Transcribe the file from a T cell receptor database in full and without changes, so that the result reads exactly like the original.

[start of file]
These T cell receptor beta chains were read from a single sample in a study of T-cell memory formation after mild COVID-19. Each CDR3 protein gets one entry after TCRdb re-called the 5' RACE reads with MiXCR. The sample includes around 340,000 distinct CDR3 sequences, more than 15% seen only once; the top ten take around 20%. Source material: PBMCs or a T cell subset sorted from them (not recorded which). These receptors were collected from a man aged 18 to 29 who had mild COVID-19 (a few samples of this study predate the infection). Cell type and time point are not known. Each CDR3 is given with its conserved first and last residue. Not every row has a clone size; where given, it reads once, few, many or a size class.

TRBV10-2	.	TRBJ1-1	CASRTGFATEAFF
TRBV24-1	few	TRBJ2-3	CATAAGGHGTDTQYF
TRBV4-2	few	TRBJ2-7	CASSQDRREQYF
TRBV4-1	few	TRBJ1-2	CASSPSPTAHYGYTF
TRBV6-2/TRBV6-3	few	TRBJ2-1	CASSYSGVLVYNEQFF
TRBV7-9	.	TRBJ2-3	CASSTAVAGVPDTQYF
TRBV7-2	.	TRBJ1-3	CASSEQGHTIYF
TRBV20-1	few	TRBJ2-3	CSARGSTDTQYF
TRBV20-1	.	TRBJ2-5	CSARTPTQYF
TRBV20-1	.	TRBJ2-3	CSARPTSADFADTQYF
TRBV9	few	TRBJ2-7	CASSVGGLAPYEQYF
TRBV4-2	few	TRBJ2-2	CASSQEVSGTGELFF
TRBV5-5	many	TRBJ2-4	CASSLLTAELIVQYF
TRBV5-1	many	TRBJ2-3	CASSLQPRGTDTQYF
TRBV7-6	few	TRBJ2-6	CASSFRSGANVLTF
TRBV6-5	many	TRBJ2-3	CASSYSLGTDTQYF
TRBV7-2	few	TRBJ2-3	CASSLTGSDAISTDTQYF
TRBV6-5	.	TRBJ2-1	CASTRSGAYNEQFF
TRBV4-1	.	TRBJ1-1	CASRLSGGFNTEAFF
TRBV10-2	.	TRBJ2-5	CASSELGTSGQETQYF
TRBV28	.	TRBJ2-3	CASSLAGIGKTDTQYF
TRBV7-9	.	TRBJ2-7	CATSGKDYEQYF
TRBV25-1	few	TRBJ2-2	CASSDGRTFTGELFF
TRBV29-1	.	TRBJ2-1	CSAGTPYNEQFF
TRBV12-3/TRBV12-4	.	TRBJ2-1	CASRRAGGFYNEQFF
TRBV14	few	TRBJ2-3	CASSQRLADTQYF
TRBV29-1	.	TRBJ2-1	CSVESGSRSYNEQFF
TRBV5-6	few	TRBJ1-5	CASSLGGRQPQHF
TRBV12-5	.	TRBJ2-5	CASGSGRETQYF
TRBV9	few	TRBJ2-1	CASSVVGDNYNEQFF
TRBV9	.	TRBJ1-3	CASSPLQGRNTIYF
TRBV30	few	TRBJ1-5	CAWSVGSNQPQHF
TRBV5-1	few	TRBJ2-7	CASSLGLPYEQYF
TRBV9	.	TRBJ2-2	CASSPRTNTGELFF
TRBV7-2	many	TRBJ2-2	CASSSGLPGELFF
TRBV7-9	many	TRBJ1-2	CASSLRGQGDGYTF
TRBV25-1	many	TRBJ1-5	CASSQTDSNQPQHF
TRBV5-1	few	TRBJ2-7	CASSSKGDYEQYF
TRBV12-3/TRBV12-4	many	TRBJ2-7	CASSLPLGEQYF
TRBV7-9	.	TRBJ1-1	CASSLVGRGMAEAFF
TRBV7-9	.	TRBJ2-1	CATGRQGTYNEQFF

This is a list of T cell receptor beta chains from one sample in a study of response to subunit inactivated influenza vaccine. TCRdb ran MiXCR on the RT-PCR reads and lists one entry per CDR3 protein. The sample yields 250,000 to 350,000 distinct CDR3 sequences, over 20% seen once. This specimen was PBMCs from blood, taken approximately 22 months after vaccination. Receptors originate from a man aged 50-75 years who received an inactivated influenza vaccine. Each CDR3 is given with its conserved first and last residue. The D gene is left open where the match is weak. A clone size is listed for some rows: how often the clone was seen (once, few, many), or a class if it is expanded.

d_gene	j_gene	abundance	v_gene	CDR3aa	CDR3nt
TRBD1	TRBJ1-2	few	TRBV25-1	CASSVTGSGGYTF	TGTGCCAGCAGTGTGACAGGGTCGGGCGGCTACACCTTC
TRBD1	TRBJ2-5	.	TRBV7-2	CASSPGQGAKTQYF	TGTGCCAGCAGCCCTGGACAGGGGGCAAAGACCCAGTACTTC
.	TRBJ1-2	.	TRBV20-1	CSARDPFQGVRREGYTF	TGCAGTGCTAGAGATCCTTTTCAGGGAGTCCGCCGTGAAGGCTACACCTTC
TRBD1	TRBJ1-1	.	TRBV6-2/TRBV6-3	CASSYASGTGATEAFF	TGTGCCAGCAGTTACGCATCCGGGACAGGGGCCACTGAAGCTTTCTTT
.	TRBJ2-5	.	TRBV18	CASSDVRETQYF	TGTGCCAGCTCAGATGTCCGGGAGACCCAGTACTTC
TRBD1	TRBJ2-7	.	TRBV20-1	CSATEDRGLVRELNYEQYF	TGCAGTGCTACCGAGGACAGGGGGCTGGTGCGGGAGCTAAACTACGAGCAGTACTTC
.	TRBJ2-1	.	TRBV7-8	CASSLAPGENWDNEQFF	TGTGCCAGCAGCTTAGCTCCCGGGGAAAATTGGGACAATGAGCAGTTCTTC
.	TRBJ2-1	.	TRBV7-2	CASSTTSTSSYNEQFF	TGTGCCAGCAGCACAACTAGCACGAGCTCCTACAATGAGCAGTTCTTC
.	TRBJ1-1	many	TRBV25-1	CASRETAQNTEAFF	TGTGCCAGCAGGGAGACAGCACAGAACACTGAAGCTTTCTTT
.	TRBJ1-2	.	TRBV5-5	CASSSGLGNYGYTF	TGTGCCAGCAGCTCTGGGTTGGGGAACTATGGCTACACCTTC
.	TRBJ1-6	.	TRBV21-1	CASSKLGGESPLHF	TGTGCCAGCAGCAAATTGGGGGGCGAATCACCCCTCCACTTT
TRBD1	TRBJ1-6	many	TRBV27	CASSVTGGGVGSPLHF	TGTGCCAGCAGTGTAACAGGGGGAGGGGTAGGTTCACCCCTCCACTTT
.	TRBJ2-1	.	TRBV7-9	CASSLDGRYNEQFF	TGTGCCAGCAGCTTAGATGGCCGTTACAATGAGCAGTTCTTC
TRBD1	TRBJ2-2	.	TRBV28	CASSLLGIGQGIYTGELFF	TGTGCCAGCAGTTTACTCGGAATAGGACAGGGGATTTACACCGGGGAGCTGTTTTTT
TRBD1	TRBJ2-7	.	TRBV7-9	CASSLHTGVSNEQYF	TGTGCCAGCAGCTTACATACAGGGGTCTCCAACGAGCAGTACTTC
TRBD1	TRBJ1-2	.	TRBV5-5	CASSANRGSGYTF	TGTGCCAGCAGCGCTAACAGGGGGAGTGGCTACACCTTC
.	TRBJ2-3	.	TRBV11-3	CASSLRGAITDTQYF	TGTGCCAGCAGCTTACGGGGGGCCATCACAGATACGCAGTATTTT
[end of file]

These T cell receptor beta chains were read from a single sample in a study of T-cell memory formation after mild COVID-19. Each CDR3 protein gets one entry after TCRdb re-called the 5' RACE reads with MiXCR. The sample includes around 340,000 distinct CDR3 sequences, more than 15% seen only once; the top ten take around 20%. Source material: PBMCs or a T cell subset sorted from them (not recorded which). These receptors were collected from a man aged 18 to 29 who had mild COVID-19 (a few samples of this study predate the infection). Cell type and time point are not known. Each CDR3 is given with its conserved first and last residue. Not every row has a clone size; where given, it reads once, few, many or a size class.

TRBV10-2	.	TRBJ1-1	CASRTGFATEAFF
TRBV24-1	few	TRBJ2-3	CATAAGGHGTDTQYF
TRBV4-2	few	TRBJ2-7	CASSQDRREQYF
TRBV4-1	few	TRBJ1-2	CASSPSPTAHYGYTF
TRBV6-2/TRBV6-3	few	TRBJ2-1	CASSYSGVLVYNEQFF
TRBV7-9	.	TRBJ2-3	CASSTAVAGVPDTQYF
TRBV7-2	.	TRBJ1-3	CASSEQGHTIYF
TRBV20-1	few	TRBJ2-3	CSARGSTDTQYF
TRBV20-1	.	TRBJ2-5	CSARTPTQYF
TRBV20-1	.	TRBJ2-3	CSARPTSADFADTQYF
TRBV9	few	TRBJ2-7	CASSVGGLAPYEQYF
TRBV4-2	few	TRBJ2-2	CASSQEVSGTGELFF
TRBV5-5	many	TRBJ2-4	CASSLLTAELIVQYF
TRBV5-1	many	TRBJ2-3	CASSLQPRGTDTQYF
TRBV7-6	few	TRBJ2-6	CASSFRSGANVLTF
TRBV6-5	many	TRBJ2-3	CASSYSLGTDTQYF
TRBV7-2	few	TRBJ2-3	CASSLTGSDAISTDTQYF
TRBV6-5	.	TRBJ2-1	CASTRSGAYNEQFF
TRBV4-1	.	TRBJ1-1	CASRLSGGFNTEAFF
TRBV10-2	.	TRBJ2-5	CASSELGTSGQETQYF
TRBV28	.	TRBJ2-3	CASSLAGIGKTDTQYF
TRBV7-9	.	TRBJ2-7	CATSGKDYEQYF
TRBV25-1	few	TRBJ2-2	CASSDGRTFTGELFF
TRBV29-1	.	TRBJ2-1	CSAGTPYNEQFF
TRBV12-3/TRBV12-4	.	TRBJ2-1	CASRRAGGFYNEQFF
TRBV14	few	TRBJ2-3	CASSQRLADTQYF
TRBV29-1	.	TRBJ2-1	CSVESGSRSYNEQFF
TRBV5-6	few	TRBJ1-5	CASSLGGRQPQHF
TRBV12-5	.	TRBJ2-5	CASGSGRETQYF
TRBV9	few	TRBJ2-1	CASSVVGDNYNEQFF
TRBV9	.	TRBJ1-3	CASSPLQGRNTIYF
TRBV30	few	TRBJ1-5	CAWSVGSNQPQHF
TRBV5-1	few	TRBJ2-7	CASSLGLPYEQYF
TRBV9	.	TRBJ2-2	CASSPRTNTGELFF
TRBV7-2	many	TRBJ2-2	CASSSGLPGELFF
TRBV7-9	many	TRBJ1-2	CASSLRGQGDGYTF
TRBV25-1	many	TRBJ1-5	CASSQTDSNQPQHF
TRBV5-1	few	TRBJ2-7	CASSSKGDYEQYF
TRBV12-3/TRBV12-4	many	TRBJ2-7	CASSLPLGEQYF
TRBV7-9	.	TRBJ1-1	CASSLVGRGMAEAFF
TRBV7-9	.	TRBJ2-1	CATGRQGTYNEQFF

This is a list of T cell receptor beta chains from one sample in a study of response to subunit inactivated influenza vaccine. TCRdb ran MiXCR on the RT-PCR reads and lists one entry per CDR3 protein. The sample yields 250,000 to 350,000 distinct CDR3 sequences, over 20% seen once. This specimen was PBMCs from blood, taken approximately 22 months after vaccination. Receptors originate from a man aged 50-75 years who received an inactivated influenza vaccine. Each CDR3 is given with its conserved first and last residue. The D gene is left open where the match is weak. A clone size is listed for some rows: how often the clone was seen (once, few, many), or a class if it is expanded.

d_gene	j_gene	abundance	v_gene	CDR3aa	CDR3nt
TRBD1	TRBJ1-2	few	TRBV25-1	CASSVTGSGGYTF	TGTGCCAGCAGTGTGACAGGGTCGGGCGGCTACACCTTC
TRBD1	TRBJ2-5	.	TRBV7-2	CASSPGQGAKTQYF	TGTGCCAGCAGCCCTGGACAGGGGGCAAAGACCCAGTACTTC
.	TRBJ1-2	.	TRBV20-1	CSARDPFQGVRREGYTF	TGCAGTGCTAGAGATCCTTTTCAGGGAGTCCGCCGTGAAGGCTACACCTTC
TRBD1	TRBJ1-1	.	TRBV6-2/TRBV6-3	CASSYASGTGATEAFF	TGTGCCAGCAGTTACGCATCCGGGACAGGGGCCACTGAAGCTTTCTTT
.	TRBJ2-5	.	TRBV18	CASSDVRETQYF	TGTGCCAGCTCAGATGTCCGGGAGACCCAGTACTTC
TRBD1	TRBJ2-7	.	TRBV20-1	CSATEDRGLVRELNYEQYF	TGCAGTGCTACCGAGGACAGGGGGCTGGTGCGGGAGCTAAACTACGAGCAGTACTTC
.	TRBJ2-1	.	TRBV7-8	CASSLAPGENWDNEQFF	TGTGCCAGCAGCTTAGCTCCCGGGGAAAATTGGGACAATGAGCAGTTCTTC
.	TRBJ2-1	.	TRBV7-2	CASSTTSTSSYNEQFF	TGTGCCAGCAGCACAACTAGCACGAGCTCCTACAATGAGCAGTTCTTC
.	TRBJ1-1	many	TRBV25-1	CASRETAQNTEAFF	TGTGCCAGCAGGGAGACAGCACAGAACACTGAAGCTTTCTTT
.	TRBJ1-2	.	TRBV5-5	CASSSGLGNYGYTF	TGTGCCAGCAGCTCTGGGTTGGGGAACTATGGCTACACCTTC
.	TRBJ1-6	.	TRBV21-1	CASSKLGGESPLHF	TGTGCCAGCAGCAAATTGGGGGGCGAATCACCCCTCCACTTT
TRBD1	TRBJ1-6	many	TRBV27	CASSVTGGGVGSPLHF	TGTGCCAGCAGTGTAACAGGGGGAGGGGTAGGTTCACCCCTCCACTTT
.	TRBJ2-1	.	TRBV7-9	CASSLDGRYNEQFF	TGTGCCAGCAGCTTAGATGGCCGTTACAATGAGCAGTTCTTC
TRBD1	TRBJ2-2	.	TRBV28	CASSLLGIGQGIYTGELFF	TGTGCCAGCAGTTTACTCGGAATAGGACAGGGGATTTACACCGGGGAGCTGTTTTTT
TRBD1	TRBJ2-7	.	TRBV7-9	CASSLHTGVSNEQYF	TGTGCCAGCAGCTTACATACAGGGGTCTCCAACGAGCAGTACTTC
TRBD1	TRBJ1-2	.	TRBV5-5	CASSANRGSGYTF	TGTGCCAGCAGCGCTAACAGGGGGAGTGGCTACACCTTC
.	TRBJ2-3	.	TRBV11-3	CASSLRGAITDTQYF	TGTGCCAGCAGCTTACGGGGGGCCATCACAGATACGCAGTATTTT